Naive implementation of .push

for(var i = 0; i < arr2Length; i++){
  arr1[arr1Length + i] = arr2[i]

As you can see, the only difference between the two is that the .push implementation modifies the first array directly.

Results of vanilla methods:

Results of naive implementation 1

It turns out that my DIY concat and push is faster than the vanilla implementations... But here we can see that simply creating a new result array and copying the content of the first array over slows down the process significantly.

Naive implementation 2 (Preallocate size of the final array)

We can further improve the naive implementations by preallocating the size of the array before adding the elements, and this makes a huge difference.

Naive implementation of .concat with pre-allocation

// Create result array with preallocated size
var arr3 = Array(arr1Length + arr2Length)

// Add Array 1
for(var i = 0; i < arr1Length; i++){
  arr3[i] = arr1[i]

// Add Array 2
for(var i = 0; i < arr2Length; i++){
  arr3[arr1Length + i] = arr2[i]

Naive implementation of .push with pre-allocation

// Pre allocate size
arr1.length = arr1Length + arr2Length

// Add arr2 items to arr1
for(var i = 0; i < arr2Length; i++){
  arr1[arr1Length + i] = arr2[i]

Results of naive implementation 1

Results of naive implementation 2

Preallocating the size of the final array improves the performance by 2-3 times for each method.

## .push array vs. .push elements individually

Ok, what if we just .push elements individually? Is that faster than Array.prototype.push.apply(arr1, arr2)

for(var i = 0; i < arr2Length; i++){


So doing .push on individual elements is slower than doing .push on the entire array. Makes sense.

Conclusion: Why .push is faster .concat

In conclusion, it is true that the main reason why concat is so much slower than .push is simply that it creates a new array and does the additional work to copy the first array over.

That said, now there's another mystery to me...

Another mystery

Why are the vanilla implementations so much slower than the naive implementations?🤔I asked for @picocreator's help again.

We took a look at lodash's _.concat implementation for some hints as to what else is vanilla .concat doing under the hood, as it is comparable in performance (lodash's is slightly faster).

It turns out that because according to the vanilla's .concat's specs, the method is overloaded, and supports two signatures:

1. Values to append as n number of arguments, e.g. [1,2].concat(3,4,5)

2. The array to append itself, e.g. [1,2].concat([3,4,5])

You can even do both like this: [1,2].concat(3,4,[5,6])

Lodash also handles both overloaded signatures, and to do so, lodash puts all the arguments into an array and flattens it. It makes sense if you are passing in several arrays as arguments. But when passed an array to append, it doesn't just use the array as it is, it copies that into another array, and then flattens it.

... ok...

Definitely could be more optimized. And this is why you might want to DIY your own merge array implementation.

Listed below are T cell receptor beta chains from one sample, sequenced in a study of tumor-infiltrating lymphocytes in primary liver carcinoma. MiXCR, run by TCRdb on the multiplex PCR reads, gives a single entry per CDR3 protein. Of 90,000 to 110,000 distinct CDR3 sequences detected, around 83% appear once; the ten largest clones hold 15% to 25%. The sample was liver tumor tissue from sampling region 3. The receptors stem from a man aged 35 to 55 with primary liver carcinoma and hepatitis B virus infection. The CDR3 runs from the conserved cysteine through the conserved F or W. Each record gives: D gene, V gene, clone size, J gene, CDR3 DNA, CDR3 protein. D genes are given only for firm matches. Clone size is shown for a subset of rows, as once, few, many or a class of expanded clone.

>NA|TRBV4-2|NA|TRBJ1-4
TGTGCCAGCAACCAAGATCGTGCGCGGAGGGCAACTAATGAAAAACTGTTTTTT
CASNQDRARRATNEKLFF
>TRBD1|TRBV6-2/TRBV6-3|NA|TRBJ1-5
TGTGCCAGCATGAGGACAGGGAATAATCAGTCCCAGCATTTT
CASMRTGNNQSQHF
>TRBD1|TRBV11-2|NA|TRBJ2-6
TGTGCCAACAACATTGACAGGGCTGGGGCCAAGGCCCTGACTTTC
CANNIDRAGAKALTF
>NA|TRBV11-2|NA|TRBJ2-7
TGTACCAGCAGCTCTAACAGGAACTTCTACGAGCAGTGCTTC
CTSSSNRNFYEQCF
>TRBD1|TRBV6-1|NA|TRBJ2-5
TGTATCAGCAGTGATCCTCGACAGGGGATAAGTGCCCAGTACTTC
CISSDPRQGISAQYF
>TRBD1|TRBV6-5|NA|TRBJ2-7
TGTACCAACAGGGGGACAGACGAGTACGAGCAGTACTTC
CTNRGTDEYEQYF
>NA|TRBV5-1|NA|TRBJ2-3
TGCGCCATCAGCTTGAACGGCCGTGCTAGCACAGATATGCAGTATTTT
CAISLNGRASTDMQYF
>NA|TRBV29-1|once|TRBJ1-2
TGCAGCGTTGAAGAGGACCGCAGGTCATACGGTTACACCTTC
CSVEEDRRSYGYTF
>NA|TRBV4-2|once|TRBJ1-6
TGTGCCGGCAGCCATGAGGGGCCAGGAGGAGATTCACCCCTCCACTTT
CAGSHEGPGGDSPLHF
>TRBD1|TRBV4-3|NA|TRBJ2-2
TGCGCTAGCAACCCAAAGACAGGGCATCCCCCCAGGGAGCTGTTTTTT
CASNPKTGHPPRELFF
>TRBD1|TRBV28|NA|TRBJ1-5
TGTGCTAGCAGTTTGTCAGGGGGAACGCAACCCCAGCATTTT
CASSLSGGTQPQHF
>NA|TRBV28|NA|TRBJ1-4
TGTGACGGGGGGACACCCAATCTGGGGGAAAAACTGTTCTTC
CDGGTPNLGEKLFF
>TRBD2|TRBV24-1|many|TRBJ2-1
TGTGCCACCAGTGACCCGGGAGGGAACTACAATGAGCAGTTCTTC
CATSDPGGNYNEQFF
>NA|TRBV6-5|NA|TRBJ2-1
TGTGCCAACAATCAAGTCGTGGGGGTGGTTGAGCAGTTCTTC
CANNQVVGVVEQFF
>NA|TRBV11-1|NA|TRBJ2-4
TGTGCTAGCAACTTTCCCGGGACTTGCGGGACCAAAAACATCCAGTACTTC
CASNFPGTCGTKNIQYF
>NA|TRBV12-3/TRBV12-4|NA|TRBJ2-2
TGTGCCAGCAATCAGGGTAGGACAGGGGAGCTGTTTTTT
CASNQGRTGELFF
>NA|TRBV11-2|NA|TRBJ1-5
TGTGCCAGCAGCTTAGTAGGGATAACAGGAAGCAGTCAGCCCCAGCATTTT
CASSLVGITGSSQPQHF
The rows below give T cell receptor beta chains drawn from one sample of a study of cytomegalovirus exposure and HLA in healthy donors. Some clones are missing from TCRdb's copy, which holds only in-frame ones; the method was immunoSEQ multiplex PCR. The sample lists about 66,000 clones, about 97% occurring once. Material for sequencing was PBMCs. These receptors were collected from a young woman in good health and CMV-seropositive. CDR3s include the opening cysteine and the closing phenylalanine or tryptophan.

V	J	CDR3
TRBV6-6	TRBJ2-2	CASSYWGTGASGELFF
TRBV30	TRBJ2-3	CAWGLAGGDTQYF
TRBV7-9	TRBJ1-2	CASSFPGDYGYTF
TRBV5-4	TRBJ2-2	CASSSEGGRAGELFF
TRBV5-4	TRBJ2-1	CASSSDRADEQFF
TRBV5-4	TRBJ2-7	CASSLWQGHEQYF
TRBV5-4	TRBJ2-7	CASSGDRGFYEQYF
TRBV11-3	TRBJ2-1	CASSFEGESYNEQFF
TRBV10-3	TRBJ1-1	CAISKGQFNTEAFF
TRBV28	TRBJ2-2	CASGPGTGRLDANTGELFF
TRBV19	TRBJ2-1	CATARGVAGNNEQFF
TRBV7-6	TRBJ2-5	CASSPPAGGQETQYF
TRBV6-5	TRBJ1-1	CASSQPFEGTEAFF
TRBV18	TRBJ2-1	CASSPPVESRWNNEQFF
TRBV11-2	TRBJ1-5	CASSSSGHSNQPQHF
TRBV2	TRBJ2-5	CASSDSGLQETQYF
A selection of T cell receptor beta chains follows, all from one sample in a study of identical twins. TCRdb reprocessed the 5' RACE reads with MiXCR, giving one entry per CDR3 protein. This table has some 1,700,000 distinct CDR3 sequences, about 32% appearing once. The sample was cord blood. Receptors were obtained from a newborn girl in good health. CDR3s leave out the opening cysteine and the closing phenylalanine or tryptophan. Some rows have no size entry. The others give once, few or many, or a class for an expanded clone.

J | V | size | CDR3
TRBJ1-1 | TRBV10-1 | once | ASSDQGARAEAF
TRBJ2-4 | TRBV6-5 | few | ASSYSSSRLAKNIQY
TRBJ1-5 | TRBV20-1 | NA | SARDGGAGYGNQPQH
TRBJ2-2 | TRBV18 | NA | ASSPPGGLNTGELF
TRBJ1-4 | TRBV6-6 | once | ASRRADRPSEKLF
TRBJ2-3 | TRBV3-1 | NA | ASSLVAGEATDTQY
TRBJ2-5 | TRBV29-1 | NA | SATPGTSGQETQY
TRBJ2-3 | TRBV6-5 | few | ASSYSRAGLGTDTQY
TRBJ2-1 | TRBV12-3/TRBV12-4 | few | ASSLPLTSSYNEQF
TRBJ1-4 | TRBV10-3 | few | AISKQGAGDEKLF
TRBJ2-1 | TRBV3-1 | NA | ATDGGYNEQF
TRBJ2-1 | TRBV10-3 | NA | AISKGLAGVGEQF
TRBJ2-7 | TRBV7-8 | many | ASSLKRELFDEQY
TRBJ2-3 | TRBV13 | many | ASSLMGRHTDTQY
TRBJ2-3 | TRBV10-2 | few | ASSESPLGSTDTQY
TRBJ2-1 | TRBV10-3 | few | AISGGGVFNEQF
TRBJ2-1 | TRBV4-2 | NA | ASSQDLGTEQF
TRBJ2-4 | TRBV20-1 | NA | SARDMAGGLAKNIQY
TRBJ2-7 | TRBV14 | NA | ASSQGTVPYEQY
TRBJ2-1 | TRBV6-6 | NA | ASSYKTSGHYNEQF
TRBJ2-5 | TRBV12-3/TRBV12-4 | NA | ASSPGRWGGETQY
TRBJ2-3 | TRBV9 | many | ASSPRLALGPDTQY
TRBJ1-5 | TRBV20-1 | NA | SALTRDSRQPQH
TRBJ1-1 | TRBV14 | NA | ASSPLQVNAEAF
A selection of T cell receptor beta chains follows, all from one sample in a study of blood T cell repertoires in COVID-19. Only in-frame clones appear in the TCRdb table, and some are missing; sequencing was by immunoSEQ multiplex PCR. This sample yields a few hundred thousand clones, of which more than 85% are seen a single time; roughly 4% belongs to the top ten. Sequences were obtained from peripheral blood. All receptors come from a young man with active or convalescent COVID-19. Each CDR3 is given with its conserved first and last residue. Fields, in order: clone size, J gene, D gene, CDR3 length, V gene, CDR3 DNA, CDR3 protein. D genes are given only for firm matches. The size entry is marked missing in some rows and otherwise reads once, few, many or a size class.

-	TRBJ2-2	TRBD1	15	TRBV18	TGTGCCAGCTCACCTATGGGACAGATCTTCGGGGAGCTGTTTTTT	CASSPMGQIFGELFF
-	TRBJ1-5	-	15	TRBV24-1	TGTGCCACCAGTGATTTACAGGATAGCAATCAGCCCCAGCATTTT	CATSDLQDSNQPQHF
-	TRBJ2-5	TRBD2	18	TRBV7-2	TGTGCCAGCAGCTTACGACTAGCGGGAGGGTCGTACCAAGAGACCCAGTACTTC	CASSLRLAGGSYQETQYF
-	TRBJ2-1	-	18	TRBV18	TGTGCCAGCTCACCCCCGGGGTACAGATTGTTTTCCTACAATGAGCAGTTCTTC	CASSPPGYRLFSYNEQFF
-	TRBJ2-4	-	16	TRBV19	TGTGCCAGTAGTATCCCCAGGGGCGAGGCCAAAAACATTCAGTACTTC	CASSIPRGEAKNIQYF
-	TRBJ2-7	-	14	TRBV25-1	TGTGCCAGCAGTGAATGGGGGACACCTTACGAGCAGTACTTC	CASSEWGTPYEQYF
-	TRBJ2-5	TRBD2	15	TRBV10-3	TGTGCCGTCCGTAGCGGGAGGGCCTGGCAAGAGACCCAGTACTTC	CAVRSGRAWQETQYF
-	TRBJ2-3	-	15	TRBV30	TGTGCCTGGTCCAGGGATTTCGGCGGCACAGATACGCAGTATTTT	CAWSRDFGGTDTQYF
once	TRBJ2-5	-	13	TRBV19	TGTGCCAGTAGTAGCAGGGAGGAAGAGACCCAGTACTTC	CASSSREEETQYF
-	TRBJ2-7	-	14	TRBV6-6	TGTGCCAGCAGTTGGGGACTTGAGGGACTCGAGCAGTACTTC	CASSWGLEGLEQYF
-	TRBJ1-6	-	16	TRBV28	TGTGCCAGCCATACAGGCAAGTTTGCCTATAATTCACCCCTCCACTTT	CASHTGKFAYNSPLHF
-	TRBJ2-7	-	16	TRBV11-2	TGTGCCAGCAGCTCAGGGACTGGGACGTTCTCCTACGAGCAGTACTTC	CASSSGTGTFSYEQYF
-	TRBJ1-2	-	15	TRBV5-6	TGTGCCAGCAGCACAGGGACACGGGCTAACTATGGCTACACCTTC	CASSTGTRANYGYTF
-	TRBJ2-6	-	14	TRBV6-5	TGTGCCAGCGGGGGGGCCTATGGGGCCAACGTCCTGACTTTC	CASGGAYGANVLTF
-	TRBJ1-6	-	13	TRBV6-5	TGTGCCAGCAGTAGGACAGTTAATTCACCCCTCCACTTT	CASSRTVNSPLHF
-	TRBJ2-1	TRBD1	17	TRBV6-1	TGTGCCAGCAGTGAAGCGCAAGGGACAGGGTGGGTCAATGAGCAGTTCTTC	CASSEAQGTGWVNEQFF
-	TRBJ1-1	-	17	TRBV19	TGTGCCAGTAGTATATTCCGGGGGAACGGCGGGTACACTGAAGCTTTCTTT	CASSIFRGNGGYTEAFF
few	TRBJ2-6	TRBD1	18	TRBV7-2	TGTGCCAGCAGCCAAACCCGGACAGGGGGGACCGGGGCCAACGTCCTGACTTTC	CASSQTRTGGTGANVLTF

Also, it's just my and @picocreator's theory of how vanilla .concat works under the hood based on Lodash's source code and his slightly outdated knowledge of the V8 source code.

You can read the lodash's source code at your leisure here.

Additional Notes

  1. The tests are done with Arrays that only contain Integers. Javascript engines are known to perform faster with Typed Arrays. The results are expected to be slower if you have objects in the arrays.

  2. Here are the specs for the PC used to run the benchmarks:

Why are we doing such large array operations during UI-licious tests anyway?

Under the hood, the UI-licious test engine scans the DOM tree of the target application, evaluating the semantics, accessible attributes, and other common patterns to determine what is the target element and how to test it.

This is so that we can make sure tests can be written as simple as this:

// Lets go to

// Fill up search
I.fill("Search", "uilicious")

// I should see myself or my co-founder
I.see("Shi Ling")
I.see("Eugene Cheah")

Without the use of CSS or XPATH selectors, so that the tests can be more readable, less sensitive to changes in the UI, and easier to maintain.

ATTENTION: Public service announcement - Please keep your DOM count low!

Unfortunately, there's a trend of DOM trees growing excessively large these days because people are building more and more complex and dynamic applications with modern front-end frameworks. It's a double-edged sword, frameworks allow us to develop faster, folks often forget how much bloat frameworks add. I sometimes cringe at the number of elements that are just there to wrap other elements when inspecting the source code of various websites.

If you want to find out whether your website has too many DOM nodes, you can run a Lighthouse audit.

According to Google, the optimal DOM tree is:

A quick audit on the feed shows that the DOM tree size is pretty good:

Not bad!

About Tai Shi Ling

Cofounder CEO of UIlicious. I've been coding for over a decade. Building delightful user interfaces is my favorite part of building software. I named the product UIlicious because I wanted folks to build UI that was delicious. Corny, I know.